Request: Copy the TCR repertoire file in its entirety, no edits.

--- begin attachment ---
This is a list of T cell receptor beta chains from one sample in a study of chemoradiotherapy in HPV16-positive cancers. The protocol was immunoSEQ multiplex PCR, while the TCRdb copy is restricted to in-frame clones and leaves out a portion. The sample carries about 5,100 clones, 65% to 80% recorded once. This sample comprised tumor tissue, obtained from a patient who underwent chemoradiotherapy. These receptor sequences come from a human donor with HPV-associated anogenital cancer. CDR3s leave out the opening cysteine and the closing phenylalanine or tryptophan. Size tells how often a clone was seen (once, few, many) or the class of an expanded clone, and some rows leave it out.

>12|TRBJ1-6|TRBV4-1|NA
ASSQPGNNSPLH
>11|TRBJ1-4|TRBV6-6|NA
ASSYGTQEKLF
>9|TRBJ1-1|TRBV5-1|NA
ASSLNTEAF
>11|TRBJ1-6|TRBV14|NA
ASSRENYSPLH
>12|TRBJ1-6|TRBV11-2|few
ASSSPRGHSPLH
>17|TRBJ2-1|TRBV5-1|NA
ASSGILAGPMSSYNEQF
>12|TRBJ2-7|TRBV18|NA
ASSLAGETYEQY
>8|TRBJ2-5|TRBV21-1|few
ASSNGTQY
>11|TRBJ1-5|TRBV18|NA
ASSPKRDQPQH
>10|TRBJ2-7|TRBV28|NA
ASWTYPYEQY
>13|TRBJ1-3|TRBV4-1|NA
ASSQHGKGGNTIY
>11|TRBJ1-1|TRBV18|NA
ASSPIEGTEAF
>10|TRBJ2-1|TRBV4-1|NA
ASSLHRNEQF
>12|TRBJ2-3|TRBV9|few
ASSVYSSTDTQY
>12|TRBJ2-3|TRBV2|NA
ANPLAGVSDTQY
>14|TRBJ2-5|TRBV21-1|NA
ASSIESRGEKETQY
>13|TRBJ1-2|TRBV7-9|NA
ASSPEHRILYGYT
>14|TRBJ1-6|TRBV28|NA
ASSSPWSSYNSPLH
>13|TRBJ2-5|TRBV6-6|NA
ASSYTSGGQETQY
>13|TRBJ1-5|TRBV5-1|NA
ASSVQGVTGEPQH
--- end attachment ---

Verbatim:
This is a list of T cell receptor beta chains from one sample in a study of chemoradiotherapy in HPV16-positive cancers. The protocol was immunoSEQ multiplex PCR, while the TCRdb copy is restricted to in-frame clones and leaves out a portion. The sample carries about 5,100 clones, 65% to 80% recorded once. This sample comprised tumor tissue, obtained from a patient who underwent chemoradiotherapy. These receptor sequences come from a human donor with HPV-associated anogenital cancer. CDR3s leave out the opening cysteine and the closing phenylalanine or tryptophan. Size tells how often a clone was seen (once, few, many) or the class of an expanded clone, and some rows leave it out.

>12|TRBJ1-6|TRBV4-1|NA
ASSQPGNNSPLH
>11|TRBJ1-4|TRBV6-6|NA
ASSYGTQEKLF
>9|TRBJ1-1|TRBV5-1|NA
ASSLNTEAF
>11|TRBJ1-6|TRBV14|NA
ASSRENYSPLH
>12|TRBJ1-6|TRBV11-2|few
ASSSPRGHSPLH
>17|TRBJ2-1|TRBV5-1|NA
ASSGILAGPMSSYNEQF
>12|TRBJ2-7|TRBV18|NA
ASSLAGETYEQY
>8|TRBJ2-5|TRBV21-1|few
ASSNGTQY
>11|TRBJ1-5|TRBV18|NA
ASSPKRDQPQH
>10|TRBJ2-7|TRBV28|NA
ASWTYPYEQY
>13|TRBJ1-3|TRBV4-1|NA
ASSQHGKGGNTIY
>11|TRBJ1-1|TRBV18|NA
ASSPIEGTEAF
>10|TRBJ2-1|TRBV4-1|NA
ASSLHRNEQF
>12|TRBJ2-3|TRBV9|few
ASSVYSSTDTQY
>12|TRBJ2-3|TRBV2|NA
ANPLAGVSDTQY
>14|TRBJ2-5|TRBV21-1|NA
ASSIESRGEKETQY
>13|TRBJ1-2|TRBV7-9|NA
ASSPEHRILYGYT
>14|TRBJ1-6|TRBV28|NA
ASSSPWSSYNSPLH
>13|TRBJ2-5|TRBV6-6|NA
ASSYTSGGQETQY
>13|TRBJ1-5|TRBV5-1|NA
ASSVQGVTGEPQH